Nobel Peace Prize honors journalists' fight for free expression

Two journalists were awarded the Nobel Peace Prize for their work fighting for freedom of the press at a time when some authoritarian regimes are cracking down on dissenting voices. The decision underscores how a free press can help sustain peace. 

Bullit Marquez/AP/File
Maria Ressa (center), the award-winning co-founder and CEO of Philippine online news site Rappler, listens to a reporter's question, Feb. 14, 2019. She and journalist Dmitry Muratov of Russia were awarded the Nobel Peace Prize on Friday.

Journalists Maria Ressa of the Philippines and Dmitry Muratov of Russia won the 2021 Nobel Peace Prize on Friday for their fight for freedom of expression in countries where reporters have faced persistent attacks, harassment, and even murder.

“Free, independent, and fact-based journalism serves to protect against abuse of power, lies, and war propaganda,” said Berit Reiss-Andersen, chair of the Norwegian Nobel Committee, explaining why the prize went to two journalists.

“Without freedom of expression and freedom of the press, it will be difficult to successfully promote fraternity between nations, disarmament, and a better world order to succeed in our time,” she said.

The Nobel committee noted that Mr. Ressa in 2012 co-founded Rappler, a news website that has focused critical attention on President Rodrigo Duterte’s “controversial, murderous anti-drug campaign” in the Philippines.

She and Rappler “have also documented how social media is being used to spread fake news, harass opponents, and manipulate public discourse.”

Mr. Muratov was one of the founders in 1993 of the independent Russian newspaper Novaya Gazeta, which the Nobel committee called “the most independent newspaper in Russia today, with a fundamentally critical attitude towards power.”

“The newspaper’s fact-based journalism and professional integrity have made it an important source of information on censurable aspects of Russian society rarely mentioned by other media,” it added.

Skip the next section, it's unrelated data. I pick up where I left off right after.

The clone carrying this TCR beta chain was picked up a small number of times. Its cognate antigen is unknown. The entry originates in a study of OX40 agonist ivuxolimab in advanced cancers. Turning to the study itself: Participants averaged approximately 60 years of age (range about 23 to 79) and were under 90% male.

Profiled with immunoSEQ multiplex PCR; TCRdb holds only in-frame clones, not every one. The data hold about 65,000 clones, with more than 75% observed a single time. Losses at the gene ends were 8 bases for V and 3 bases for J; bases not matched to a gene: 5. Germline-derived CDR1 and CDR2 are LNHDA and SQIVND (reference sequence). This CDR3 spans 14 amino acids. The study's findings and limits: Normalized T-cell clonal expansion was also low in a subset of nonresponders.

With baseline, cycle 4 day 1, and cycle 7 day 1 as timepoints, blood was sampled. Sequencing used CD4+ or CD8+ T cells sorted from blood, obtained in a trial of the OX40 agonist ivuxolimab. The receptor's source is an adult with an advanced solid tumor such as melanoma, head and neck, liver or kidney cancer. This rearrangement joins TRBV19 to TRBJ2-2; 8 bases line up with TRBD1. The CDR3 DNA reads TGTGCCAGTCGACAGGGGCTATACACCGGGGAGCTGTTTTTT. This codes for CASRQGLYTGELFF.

Ms. Ressa, the first Filipino to win the peace prize and the first woman to be honored this year with an award by the Nobel committee, was convicted last year of libel and sentenced to jail in a decision seen as a major blow to press global freedom.

She said she hopes the award will bolster investigative journalism “that will hold power to account.”

“This relentless campaign of harassment and intimidation against me and my fellow journalists in the Philippines is a stark example of a global trend that journalists and freedom of the press facing increasingly adverse conditions,” she told The Associated Press.

She also pointed to social media giants like Facebook as a serious threat to democracy, saying “they actually prioritized the spread of lies laced with anger and hate over facts.”

“I didn’t think that what we are going through would get that attention. But the fact that it did also shows you how important the battles we face are, right?” she said. “This is going to be what our elections are going to be like next year. It is a battle for facts. When you’re in a battle for facts, journalism is activism.”

Mr. Muratov said he would use his win to help independent journalists who have faced growing pressure from the authorities, including those whose organizations were declared “foreign agents” – a designation that threatens to bring more government scrutiny.

“We will use it to shore up Russian journalism that has faced repressions,” he said in comments carried by a Russian messaging app channel. “We will try to help the people who have been designated as agents, have faced persecution, and have been forced out of the country.”

According to the Committee to Protect Journalists, 17 media workers were killed in the Philippines in the last decade and 23 in Russia.